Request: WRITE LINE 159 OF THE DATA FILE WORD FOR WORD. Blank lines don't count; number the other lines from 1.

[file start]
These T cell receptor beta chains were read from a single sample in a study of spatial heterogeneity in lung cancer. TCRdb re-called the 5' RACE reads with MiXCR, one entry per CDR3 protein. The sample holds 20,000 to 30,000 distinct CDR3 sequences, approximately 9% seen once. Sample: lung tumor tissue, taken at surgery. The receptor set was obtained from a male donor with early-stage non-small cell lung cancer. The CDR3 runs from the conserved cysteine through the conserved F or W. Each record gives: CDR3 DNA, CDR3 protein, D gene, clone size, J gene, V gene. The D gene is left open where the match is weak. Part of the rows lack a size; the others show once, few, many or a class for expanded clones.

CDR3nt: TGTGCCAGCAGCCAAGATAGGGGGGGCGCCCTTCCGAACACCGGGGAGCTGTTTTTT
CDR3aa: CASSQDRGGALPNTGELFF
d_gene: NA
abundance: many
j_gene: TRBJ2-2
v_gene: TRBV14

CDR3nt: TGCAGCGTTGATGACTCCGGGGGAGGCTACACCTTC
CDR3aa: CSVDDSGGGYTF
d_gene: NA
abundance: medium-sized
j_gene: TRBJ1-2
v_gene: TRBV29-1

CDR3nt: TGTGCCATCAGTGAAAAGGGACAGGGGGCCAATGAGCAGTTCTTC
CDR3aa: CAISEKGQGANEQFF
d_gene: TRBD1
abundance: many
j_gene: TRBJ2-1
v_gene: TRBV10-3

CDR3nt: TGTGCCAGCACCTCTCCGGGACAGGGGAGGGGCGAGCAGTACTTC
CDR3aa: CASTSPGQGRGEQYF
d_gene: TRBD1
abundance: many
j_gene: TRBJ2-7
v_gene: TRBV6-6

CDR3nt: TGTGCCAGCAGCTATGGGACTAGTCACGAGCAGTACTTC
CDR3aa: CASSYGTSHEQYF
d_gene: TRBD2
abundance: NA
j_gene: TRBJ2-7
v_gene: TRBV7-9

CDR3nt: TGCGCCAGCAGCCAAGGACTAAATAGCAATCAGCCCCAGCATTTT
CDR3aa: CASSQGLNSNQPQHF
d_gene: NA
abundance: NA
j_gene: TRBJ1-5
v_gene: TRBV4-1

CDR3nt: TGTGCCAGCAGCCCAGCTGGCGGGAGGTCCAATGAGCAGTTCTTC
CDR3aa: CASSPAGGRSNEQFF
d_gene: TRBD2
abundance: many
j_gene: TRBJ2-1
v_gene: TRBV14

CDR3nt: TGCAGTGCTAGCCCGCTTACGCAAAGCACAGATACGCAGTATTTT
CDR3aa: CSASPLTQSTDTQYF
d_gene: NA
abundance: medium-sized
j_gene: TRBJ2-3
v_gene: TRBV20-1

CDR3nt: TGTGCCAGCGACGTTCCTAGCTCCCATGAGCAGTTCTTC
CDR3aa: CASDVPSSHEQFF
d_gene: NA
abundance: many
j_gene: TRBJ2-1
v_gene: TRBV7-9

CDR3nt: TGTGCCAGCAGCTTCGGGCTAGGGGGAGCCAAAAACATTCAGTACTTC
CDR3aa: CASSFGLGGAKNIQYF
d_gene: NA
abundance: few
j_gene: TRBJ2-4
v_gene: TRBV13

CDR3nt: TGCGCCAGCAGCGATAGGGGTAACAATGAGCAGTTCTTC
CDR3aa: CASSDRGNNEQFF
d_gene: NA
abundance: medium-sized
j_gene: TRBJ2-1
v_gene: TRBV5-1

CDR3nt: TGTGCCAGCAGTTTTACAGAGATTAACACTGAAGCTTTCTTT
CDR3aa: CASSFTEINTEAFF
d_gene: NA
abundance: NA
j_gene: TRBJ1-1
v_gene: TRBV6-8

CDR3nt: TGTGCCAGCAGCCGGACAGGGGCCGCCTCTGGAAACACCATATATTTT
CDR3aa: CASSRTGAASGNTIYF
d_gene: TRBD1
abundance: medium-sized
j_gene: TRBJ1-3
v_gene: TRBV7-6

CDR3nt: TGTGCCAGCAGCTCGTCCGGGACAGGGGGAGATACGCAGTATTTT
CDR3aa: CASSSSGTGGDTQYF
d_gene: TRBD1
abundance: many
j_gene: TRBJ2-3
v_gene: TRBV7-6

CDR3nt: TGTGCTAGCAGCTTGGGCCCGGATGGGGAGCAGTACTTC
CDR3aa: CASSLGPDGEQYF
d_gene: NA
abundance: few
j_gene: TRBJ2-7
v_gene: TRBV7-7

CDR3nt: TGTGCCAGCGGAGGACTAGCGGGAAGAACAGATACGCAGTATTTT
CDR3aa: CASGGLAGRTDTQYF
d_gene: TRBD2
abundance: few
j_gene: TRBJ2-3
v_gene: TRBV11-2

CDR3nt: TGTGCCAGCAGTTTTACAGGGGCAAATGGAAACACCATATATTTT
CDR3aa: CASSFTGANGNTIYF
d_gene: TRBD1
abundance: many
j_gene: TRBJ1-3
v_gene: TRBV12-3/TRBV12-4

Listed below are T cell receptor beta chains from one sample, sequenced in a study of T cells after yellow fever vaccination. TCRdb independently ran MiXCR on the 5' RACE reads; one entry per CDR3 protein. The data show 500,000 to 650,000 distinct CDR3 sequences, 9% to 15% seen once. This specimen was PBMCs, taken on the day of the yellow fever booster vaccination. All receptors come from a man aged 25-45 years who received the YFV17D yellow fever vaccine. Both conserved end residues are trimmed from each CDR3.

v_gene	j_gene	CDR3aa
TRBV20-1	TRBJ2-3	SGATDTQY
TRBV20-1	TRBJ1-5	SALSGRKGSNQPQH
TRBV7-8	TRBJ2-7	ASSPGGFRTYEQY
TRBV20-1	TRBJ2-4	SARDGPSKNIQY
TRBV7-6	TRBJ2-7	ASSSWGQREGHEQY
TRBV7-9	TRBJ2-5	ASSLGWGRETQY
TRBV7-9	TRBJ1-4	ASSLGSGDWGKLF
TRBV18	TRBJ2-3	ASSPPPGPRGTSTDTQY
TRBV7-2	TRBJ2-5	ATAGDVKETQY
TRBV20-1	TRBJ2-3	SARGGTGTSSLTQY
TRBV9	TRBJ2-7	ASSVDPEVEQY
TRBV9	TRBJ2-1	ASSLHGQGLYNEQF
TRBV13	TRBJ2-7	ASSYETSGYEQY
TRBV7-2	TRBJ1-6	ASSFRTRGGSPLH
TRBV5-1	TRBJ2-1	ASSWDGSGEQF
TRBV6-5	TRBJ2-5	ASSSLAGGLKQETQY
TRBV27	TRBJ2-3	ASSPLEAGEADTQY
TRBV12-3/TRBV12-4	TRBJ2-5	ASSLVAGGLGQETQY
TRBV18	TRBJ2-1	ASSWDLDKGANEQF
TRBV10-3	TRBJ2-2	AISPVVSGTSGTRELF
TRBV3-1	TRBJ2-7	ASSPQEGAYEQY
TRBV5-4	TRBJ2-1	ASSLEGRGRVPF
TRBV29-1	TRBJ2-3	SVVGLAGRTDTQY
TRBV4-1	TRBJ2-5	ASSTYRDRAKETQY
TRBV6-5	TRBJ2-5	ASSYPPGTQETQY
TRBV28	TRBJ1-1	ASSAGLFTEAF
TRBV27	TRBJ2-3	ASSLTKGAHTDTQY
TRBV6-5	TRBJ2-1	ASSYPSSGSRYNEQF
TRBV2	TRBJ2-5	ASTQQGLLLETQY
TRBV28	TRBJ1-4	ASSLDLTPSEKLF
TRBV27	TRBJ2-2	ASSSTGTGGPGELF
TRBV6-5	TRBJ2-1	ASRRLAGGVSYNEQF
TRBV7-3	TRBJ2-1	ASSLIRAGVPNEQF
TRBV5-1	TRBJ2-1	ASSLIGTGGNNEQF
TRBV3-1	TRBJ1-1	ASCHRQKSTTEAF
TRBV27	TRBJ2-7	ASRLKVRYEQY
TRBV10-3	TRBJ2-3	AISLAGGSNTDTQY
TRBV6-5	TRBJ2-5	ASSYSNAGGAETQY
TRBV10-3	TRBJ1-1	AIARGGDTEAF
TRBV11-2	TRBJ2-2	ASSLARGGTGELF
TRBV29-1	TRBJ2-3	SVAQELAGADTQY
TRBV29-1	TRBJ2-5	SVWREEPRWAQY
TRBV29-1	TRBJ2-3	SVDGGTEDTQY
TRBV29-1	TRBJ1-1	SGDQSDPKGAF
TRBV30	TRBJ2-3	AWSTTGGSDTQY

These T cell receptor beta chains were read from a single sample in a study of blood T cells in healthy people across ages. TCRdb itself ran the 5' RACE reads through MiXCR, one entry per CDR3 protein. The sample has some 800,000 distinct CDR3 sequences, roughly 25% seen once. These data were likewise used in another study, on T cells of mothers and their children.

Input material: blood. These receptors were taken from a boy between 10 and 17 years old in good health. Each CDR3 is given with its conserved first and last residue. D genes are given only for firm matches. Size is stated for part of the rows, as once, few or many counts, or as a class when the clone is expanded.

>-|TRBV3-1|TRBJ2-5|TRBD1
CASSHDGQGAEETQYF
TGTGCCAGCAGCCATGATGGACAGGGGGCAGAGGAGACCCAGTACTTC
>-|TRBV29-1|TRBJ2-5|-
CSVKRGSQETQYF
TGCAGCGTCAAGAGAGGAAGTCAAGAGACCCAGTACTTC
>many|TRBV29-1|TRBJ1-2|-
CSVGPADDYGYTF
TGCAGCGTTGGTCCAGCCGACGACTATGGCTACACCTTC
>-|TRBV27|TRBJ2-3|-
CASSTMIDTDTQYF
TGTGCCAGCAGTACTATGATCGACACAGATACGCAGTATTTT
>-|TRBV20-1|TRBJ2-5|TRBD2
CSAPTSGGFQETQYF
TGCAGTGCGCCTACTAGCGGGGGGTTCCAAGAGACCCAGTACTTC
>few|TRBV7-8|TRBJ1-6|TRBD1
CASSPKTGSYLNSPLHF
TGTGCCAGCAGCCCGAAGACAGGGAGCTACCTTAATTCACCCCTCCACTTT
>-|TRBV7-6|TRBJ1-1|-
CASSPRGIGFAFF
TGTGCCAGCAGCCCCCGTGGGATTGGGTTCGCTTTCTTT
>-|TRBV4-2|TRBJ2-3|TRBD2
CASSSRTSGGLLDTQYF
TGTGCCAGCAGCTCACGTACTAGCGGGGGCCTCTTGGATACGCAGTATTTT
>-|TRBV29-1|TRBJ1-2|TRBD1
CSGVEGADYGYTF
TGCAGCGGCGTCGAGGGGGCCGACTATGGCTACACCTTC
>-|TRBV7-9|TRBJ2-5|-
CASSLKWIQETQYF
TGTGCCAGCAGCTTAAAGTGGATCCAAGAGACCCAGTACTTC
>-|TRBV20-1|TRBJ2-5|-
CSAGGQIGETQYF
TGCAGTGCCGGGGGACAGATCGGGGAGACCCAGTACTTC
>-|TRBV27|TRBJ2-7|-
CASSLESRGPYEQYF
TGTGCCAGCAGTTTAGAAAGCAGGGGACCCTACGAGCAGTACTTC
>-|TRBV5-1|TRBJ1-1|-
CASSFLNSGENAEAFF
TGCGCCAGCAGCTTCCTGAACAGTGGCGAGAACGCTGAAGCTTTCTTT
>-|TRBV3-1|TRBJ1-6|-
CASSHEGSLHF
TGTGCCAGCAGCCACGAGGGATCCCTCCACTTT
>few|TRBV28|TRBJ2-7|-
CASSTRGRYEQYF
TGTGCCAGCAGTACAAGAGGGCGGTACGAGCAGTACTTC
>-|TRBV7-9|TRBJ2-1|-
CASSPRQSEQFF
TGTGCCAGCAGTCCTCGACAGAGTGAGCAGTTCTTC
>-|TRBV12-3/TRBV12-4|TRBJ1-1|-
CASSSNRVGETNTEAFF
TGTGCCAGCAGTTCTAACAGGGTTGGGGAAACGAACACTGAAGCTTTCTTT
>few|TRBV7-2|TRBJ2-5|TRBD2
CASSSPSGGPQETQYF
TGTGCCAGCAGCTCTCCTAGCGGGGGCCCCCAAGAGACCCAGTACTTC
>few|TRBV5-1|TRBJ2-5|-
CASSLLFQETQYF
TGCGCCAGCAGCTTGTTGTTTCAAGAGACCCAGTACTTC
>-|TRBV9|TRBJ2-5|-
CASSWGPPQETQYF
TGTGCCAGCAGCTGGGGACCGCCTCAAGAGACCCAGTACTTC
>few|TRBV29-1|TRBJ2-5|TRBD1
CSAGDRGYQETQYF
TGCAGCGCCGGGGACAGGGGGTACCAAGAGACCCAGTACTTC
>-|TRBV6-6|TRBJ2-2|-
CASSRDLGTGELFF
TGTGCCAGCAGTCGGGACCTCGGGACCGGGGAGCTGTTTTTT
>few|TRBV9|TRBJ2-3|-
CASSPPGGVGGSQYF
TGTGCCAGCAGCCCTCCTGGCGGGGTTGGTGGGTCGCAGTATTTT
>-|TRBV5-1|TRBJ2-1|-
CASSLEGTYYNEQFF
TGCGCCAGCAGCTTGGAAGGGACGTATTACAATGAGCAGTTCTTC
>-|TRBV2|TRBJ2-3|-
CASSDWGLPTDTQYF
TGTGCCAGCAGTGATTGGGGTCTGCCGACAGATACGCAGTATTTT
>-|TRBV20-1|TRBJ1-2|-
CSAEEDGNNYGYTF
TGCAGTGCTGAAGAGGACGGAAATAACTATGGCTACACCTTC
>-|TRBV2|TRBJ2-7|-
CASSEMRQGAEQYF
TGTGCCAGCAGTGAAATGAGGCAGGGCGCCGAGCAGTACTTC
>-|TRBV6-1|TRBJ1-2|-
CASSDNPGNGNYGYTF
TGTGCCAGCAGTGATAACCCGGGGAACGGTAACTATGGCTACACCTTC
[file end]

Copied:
>many|TRBV29-1|TRBJ1-2|-